Rights in trade marks can be acquired in two ways: by
use and by registration. But regardless of how you obtain your
rights, if you don't use your mark you may lose your
So what does 'use' mean?
One way to establish what 'use' means is to look at the
'test' for 'use' in proceedings for removal of a
trade mark from the Trade Marks Register.
Under New Zealand law we apply the test from a High Court of
Australia decision (Moorgate Tobacco Co Ltd v Philip Morris Ltd (No
2)  HCA 73; (1984) 156 CLR 414):
"...it is not necessary that there be an actual dealing in
goods bearing the trade mark before there can be a local use of the
mark as a trade mark. It may suffice that imported goods which have
not actually reached [New Zealand] have been offered for sale in
[New Zealand] under the mark ... or that the mark has been used in
an advertisement of the goods in the course of trade: ... In such
cases, however, it is possible to identify an actual trade or offer
to trade in the goods bearing the mark or an existing intention to
offer or supply goods bearing the mark in trade."
Thus 'use' means actual sales or an offer to sell goods
or services by reference to a particular trade mark in New Zealand.
Preliminary discussions or negotiations about selling goods or
services (ie using the trade mark) will not be sufficient; neither
will be a trade mark owner's1 subjective intention
to use its mark in trade at some undefined time in the future.
An importer does not have to show it has sold anything in New
Zealand to show it has 'used' a trade mark. However, the
importer must be able to show that goods overseas have been
committed to export to New Zealand – for example, by
producing a bill of lading – and that the goods have been
offered for sale or advertised for future sale in New Zealand.
In summary, then, if the owner of a trade mark registration
can't show actual sales or offers for sale using its trade mark
it may well lose its registration.
One such owner was Bickford's Trading Pty Limited. In a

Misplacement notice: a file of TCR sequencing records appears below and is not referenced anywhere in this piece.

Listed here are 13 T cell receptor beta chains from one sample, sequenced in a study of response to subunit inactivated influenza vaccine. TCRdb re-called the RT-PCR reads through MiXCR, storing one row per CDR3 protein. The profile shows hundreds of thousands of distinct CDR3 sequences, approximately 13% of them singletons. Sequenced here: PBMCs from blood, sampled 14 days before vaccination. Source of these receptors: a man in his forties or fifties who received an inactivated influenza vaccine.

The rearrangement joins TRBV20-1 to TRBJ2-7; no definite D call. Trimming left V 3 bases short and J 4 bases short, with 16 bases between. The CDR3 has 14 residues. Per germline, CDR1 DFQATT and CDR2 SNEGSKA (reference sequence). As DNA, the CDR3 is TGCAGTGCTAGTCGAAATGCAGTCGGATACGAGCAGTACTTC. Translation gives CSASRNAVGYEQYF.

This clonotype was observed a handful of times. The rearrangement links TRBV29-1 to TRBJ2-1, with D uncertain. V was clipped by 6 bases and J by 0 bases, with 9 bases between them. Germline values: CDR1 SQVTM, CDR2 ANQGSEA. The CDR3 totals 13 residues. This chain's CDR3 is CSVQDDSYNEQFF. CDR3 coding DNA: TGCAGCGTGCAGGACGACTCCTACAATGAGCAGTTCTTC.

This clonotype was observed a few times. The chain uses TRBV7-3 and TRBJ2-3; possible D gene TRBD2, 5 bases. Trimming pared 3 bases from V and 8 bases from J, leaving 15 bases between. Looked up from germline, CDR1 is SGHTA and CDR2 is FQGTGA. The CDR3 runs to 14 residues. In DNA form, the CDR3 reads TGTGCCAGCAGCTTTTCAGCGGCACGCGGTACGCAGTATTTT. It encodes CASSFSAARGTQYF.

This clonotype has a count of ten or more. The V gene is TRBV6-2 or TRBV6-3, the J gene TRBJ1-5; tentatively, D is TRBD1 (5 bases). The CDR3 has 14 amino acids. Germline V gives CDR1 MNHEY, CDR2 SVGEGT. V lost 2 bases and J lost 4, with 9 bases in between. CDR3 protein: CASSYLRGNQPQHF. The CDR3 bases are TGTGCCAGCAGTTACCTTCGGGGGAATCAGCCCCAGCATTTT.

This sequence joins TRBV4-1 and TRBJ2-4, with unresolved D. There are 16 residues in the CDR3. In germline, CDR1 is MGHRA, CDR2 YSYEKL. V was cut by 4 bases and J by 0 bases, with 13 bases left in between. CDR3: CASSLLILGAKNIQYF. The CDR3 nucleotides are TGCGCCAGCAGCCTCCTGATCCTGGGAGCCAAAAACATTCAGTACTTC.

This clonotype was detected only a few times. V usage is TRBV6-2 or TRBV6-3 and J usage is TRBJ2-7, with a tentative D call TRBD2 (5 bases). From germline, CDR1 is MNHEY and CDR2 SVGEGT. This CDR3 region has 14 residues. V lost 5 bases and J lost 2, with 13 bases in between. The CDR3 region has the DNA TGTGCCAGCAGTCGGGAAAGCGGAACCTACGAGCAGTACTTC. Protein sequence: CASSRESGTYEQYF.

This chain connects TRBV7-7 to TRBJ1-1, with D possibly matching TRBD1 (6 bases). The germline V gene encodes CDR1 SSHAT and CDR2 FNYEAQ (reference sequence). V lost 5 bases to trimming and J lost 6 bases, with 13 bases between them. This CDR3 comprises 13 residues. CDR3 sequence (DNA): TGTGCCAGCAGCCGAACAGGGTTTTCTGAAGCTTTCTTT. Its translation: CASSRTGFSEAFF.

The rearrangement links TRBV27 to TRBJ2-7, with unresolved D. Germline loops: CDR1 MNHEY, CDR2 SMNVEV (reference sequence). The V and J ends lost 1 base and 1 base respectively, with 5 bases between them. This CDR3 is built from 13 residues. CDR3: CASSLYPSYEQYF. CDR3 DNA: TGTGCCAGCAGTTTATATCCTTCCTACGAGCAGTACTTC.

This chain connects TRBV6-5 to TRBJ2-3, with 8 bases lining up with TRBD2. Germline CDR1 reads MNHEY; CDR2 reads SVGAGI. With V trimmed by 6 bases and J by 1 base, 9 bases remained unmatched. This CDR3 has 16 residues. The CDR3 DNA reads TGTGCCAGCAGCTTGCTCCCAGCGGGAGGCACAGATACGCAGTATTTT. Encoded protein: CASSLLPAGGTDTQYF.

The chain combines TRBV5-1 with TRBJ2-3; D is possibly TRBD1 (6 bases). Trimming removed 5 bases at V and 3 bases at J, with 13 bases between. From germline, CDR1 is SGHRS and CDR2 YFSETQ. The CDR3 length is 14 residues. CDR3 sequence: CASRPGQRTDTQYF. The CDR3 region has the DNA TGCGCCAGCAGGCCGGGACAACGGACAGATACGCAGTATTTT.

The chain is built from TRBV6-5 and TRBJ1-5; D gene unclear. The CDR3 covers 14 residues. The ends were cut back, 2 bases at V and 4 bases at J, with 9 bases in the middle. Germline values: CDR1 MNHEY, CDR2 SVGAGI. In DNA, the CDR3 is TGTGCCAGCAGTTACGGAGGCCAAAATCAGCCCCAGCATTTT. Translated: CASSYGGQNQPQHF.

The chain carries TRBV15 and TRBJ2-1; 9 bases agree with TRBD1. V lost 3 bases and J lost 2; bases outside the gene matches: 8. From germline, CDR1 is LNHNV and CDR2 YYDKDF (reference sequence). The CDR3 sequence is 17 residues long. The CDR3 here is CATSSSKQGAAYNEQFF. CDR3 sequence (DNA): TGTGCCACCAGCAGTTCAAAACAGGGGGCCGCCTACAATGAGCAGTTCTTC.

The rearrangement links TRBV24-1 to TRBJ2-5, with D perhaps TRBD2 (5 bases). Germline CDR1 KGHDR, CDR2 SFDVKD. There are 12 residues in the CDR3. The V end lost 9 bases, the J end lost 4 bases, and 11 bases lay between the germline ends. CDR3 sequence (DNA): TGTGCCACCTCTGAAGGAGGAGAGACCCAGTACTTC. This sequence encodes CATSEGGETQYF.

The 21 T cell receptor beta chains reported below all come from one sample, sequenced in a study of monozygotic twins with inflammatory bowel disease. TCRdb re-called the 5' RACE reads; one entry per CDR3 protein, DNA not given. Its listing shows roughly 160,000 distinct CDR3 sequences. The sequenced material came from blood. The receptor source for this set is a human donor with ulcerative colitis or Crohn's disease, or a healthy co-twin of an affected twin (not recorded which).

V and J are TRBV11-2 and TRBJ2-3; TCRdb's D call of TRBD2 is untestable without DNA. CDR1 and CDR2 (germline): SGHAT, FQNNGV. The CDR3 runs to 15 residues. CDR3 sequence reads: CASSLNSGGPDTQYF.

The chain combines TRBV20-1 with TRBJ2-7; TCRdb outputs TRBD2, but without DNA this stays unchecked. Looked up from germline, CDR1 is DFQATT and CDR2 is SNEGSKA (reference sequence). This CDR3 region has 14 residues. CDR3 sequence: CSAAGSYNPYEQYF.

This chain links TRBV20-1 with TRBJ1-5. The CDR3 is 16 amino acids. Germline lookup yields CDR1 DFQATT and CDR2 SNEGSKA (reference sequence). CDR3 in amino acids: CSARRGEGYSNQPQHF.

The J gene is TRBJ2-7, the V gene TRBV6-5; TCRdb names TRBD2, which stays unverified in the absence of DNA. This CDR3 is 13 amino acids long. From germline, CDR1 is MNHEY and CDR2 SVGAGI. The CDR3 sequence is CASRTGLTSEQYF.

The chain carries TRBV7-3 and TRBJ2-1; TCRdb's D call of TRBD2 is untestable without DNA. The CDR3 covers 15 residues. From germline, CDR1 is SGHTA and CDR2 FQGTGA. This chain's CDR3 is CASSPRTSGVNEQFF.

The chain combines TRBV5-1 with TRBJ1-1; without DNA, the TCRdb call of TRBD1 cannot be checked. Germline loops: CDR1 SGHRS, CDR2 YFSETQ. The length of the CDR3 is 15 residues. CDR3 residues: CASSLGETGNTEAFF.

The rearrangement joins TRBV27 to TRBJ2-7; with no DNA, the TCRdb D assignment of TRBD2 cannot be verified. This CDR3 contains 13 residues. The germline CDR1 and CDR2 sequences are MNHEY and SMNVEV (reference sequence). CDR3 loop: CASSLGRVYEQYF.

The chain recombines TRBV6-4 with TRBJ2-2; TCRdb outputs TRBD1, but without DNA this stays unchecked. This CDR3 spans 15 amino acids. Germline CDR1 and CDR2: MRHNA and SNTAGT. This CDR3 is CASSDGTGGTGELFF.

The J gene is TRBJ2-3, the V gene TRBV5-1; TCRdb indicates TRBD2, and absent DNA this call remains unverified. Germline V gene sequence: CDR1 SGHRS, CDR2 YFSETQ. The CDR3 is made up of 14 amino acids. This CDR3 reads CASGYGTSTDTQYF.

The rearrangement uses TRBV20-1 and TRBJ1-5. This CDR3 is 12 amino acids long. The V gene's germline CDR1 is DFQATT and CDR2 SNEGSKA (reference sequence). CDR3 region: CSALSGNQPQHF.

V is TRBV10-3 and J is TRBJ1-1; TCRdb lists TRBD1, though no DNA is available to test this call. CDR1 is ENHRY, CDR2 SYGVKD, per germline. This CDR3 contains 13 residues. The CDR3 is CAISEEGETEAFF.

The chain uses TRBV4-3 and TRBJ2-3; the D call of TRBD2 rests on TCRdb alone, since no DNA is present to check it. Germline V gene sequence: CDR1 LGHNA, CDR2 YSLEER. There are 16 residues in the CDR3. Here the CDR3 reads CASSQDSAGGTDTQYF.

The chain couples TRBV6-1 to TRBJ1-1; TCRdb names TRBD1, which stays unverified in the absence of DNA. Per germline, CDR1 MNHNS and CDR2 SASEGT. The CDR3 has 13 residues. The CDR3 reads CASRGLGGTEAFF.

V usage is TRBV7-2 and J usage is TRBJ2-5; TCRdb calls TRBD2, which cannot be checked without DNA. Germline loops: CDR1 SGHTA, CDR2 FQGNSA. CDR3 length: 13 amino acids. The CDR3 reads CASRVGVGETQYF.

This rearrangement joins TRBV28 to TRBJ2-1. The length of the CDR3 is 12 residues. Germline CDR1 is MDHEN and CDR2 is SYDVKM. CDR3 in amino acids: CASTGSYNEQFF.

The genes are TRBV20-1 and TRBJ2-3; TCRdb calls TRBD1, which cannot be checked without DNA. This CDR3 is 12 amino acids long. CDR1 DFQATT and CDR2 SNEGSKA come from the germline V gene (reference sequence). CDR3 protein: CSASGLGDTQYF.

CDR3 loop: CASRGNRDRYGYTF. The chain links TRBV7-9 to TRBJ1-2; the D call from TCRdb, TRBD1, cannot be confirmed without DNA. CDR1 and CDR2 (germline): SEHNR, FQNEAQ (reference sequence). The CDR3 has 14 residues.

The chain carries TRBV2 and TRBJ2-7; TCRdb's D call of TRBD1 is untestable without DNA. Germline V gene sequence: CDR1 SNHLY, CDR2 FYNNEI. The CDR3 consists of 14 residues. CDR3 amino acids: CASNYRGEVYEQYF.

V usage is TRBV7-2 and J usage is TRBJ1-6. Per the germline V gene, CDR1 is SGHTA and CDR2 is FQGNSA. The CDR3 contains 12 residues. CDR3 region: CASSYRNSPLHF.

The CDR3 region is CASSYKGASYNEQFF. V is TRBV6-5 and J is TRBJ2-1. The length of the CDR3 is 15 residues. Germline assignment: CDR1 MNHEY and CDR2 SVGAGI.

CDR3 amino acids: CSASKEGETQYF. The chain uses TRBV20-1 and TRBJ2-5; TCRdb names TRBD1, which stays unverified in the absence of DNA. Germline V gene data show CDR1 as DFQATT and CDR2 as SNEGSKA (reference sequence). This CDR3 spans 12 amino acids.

recent decision (Bickford's Trading Pty Ltd v Tata Sons Limited
 NZIPOTM 5 (30 January 2013), the Assistant Commissioner of
Trade Marks ordered Bickford's trade mark registrations for
WATER+, WATERPLUS and waterplus (logo) in respect of non-alcoholic
drinks be removed from the Trade Marks Register.
Tata Sons had applied to register TATA WATER PLUS as its trade
mark but found Bickford's registrations were blocking its
mark's path. Tata Sons consequently applied to remove
Bickford's registrations from the Register. Tata Sons'
application2 succeeded because the Assistant
Commissioner found the use Bickford's claimed it had made of
its 'Waterplus' trade marks did not the pass the test in
Moorgate Tobacco Co Ltd.
If a business loses a trade mark registration, it doesn't
automatically mean it can't start re-using the trade mark
(although if it does it may find it is infringing a new owner's
rights). Nor does it automatically mean it is open season for a
competitor to immediately start using the trade mark: the original
owner may have 'residual rights' in that mark whereby
consumers still associate that mark with the original owner, even
if the owner is no longer using it. If the original owner can
establish such residual rights it may still be able to stop a
competitor from using (and registering) an identical or confusingly
similar trade mark.
1A legal term to describe a person entitled to
make an application for a patent. In New Zealand
this includes any person claiming to be the true and first
inventor, the assignee of the inventor, or the legal
representative of a deceased inventor or his/her
assignee. 2In most jurisdictions patent applications are
subjected to an examination process to determine whether
the subject matter is novel and inventive. The
terms "application", "pending" or "patent
application" are used to describe the status of the
application up to grant.
The content of this article is intended to provide a general
guide to the subject matter. Specialist advice should be sought
about your specific circumstances.
James & Wells Intellectual Property, three time winner
of the New Zealand Intellectual Property Laws Award and first IP
firm in the world to achieve CEMARS® certification.
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